Driveway Pavement ScamsFraudsters sometimes stop at homes that have older, unpaved, or cracked driveways. They use the condition of the driveway as a pressure point, suggesting that the driveway should look more like the driveways of the homeowner’s neighbors, or indicating that a better driveway would raise their home value. Scammers may try to pressure homeowners to make a snap decision before they have time to shop around, often by claiming that the “bargain” offer is only available if they act now. Fraudulent operators may be quick to disappear if a homeowner pays up front.
Home Improvement ScamsScam artists may offer to fix a window, repair a roof, or paint a house. If a homeowner pays for the work up front, the scammer may skip town, refuse to honor the deal, perform shoddy work, or stick the homeowner with an inflated bill. If the homeowner makes a partial payment up front, the scammer may strong-arm them into a contract, or do some limited work to get the homeowner to pay additional funds before the fraudster skips town.
Security Alarm ScamsEach summer, traveling crews come to Minnesota to sign people up for security alarms. Scammers may get their foot in the door by telling homeowners the alarm is “free,” discounted, or that they are with the homeowner’s current alarm company. They may scare consumers by talking about crime in the neighborhood. Scammers may ask homeowners to sign a contract that has print so small it is unreadable. In some cases, people have signed contracts requiring payments of up to $50 per month for five years for a security alarm that doesn’t work or that they don’t need.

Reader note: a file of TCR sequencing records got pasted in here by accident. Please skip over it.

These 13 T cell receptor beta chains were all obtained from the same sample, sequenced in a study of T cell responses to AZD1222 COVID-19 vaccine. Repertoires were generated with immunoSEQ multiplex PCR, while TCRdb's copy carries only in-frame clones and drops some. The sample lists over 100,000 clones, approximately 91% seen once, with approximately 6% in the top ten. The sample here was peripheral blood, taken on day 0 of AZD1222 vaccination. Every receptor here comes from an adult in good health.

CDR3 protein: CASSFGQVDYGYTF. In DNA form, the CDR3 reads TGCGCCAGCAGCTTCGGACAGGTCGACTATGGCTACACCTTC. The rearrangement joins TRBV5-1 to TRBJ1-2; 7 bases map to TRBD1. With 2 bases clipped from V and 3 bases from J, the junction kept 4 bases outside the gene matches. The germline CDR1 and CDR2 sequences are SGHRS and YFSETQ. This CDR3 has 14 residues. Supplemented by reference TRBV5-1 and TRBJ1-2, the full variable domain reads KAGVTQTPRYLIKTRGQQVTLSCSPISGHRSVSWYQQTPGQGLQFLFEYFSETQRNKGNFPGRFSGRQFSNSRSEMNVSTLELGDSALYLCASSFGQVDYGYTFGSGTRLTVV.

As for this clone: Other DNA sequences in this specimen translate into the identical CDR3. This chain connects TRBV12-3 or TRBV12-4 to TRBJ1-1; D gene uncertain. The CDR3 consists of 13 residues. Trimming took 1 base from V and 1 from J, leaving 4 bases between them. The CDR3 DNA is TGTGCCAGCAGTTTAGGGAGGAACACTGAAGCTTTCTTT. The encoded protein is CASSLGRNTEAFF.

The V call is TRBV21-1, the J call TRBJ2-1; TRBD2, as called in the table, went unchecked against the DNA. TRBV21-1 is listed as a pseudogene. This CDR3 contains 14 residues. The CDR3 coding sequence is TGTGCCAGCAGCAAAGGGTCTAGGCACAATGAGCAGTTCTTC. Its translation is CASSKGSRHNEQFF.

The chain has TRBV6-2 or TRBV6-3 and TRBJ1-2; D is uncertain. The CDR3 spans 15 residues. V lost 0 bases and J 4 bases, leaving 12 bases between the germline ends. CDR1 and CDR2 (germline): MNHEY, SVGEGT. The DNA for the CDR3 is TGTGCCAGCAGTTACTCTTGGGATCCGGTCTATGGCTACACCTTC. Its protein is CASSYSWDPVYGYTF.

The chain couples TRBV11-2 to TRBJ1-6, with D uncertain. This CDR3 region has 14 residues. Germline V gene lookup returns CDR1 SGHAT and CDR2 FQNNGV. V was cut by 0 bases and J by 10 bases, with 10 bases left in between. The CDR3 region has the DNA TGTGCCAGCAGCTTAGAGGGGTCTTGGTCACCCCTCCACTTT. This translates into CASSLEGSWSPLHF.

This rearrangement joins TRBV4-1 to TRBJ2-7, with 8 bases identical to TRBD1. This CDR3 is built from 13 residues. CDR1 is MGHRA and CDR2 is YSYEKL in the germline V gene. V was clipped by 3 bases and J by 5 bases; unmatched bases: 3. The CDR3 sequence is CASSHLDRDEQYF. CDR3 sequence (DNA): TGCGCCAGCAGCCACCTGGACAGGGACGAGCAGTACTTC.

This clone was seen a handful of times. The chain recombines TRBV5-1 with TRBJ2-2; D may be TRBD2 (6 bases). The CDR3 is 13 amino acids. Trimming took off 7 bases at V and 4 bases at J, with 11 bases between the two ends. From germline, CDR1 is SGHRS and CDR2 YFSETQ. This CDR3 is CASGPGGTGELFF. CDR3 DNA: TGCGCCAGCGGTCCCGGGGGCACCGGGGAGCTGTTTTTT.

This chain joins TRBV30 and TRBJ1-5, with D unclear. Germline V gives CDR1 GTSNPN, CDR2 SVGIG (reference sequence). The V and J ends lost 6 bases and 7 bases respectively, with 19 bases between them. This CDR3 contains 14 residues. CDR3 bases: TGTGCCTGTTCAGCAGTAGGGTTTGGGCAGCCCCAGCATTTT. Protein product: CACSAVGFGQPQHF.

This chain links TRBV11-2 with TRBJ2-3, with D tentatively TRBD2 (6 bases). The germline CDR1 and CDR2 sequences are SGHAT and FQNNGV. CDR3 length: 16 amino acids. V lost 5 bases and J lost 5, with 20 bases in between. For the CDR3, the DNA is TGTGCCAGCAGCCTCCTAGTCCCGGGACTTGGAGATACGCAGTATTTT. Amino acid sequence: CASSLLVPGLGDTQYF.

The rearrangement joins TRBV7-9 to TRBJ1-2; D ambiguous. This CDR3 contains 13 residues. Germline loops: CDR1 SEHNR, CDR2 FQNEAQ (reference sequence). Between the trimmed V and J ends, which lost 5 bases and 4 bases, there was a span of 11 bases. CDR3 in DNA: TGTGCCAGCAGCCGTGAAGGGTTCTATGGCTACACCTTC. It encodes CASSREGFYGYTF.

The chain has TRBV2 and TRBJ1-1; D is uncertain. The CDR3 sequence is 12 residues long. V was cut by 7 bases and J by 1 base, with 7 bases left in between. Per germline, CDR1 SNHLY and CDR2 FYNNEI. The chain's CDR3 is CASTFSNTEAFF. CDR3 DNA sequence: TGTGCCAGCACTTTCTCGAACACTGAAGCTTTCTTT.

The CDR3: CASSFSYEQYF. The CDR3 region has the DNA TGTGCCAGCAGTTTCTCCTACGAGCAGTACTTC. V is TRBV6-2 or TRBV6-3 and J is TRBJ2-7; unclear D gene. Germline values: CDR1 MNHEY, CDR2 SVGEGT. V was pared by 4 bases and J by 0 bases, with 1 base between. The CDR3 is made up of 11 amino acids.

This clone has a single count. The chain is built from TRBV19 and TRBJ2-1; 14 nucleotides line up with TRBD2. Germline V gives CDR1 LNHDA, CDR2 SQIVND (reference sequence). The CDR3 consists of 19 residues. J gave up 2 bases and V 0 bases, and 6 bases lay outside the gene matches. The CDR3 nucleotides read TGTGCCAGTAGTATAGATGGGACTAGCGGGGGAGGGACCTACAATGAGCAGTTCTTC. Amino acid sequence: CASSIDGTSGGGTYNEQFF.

Tips To Avoid Door-To-Door Home Improvement Scams
Don’t Fall for Pressure TacticsDoor-to-door home improvement scams try to trick you into acting immediately, before you have time to shop around. Legitimate companies that want your business allow you time to think about the offer, research your options, and shop around. It should raise red flags if a door-to-door salesman pressures you to make an immediate decision or pay cash in advance.
Ask for Identification and Research the BusinessYou should carefully research any business before allowing it to work on or in your home. Ask for license or permit information and whether the person is bonded. Under Minnesota law, door-to-door salespeople must clearly disclose to any potential buyer their name, the name of the business they represent, the goods or services they wish to sell, and provide an identification card with the sales person’s name and the name of the business.
Contact the Department of Labor and Industry and Your Local GovernmentMost residential building contractors must be licensed by the Minnesota Department of Labor and Industry. Many municipalities also require contractors or door-to-door salespeople to hold a permit or license. Contact your local city, municipality, or county for more information on local regulations. Contact the Department of Labor and Industry as follows:
Minnesota Department of Labor and Industry 443 Lafayette Road North St. Paul, MN 55155 (651) 284-5010 or (800) 342-5354 www.doli.state.mn.us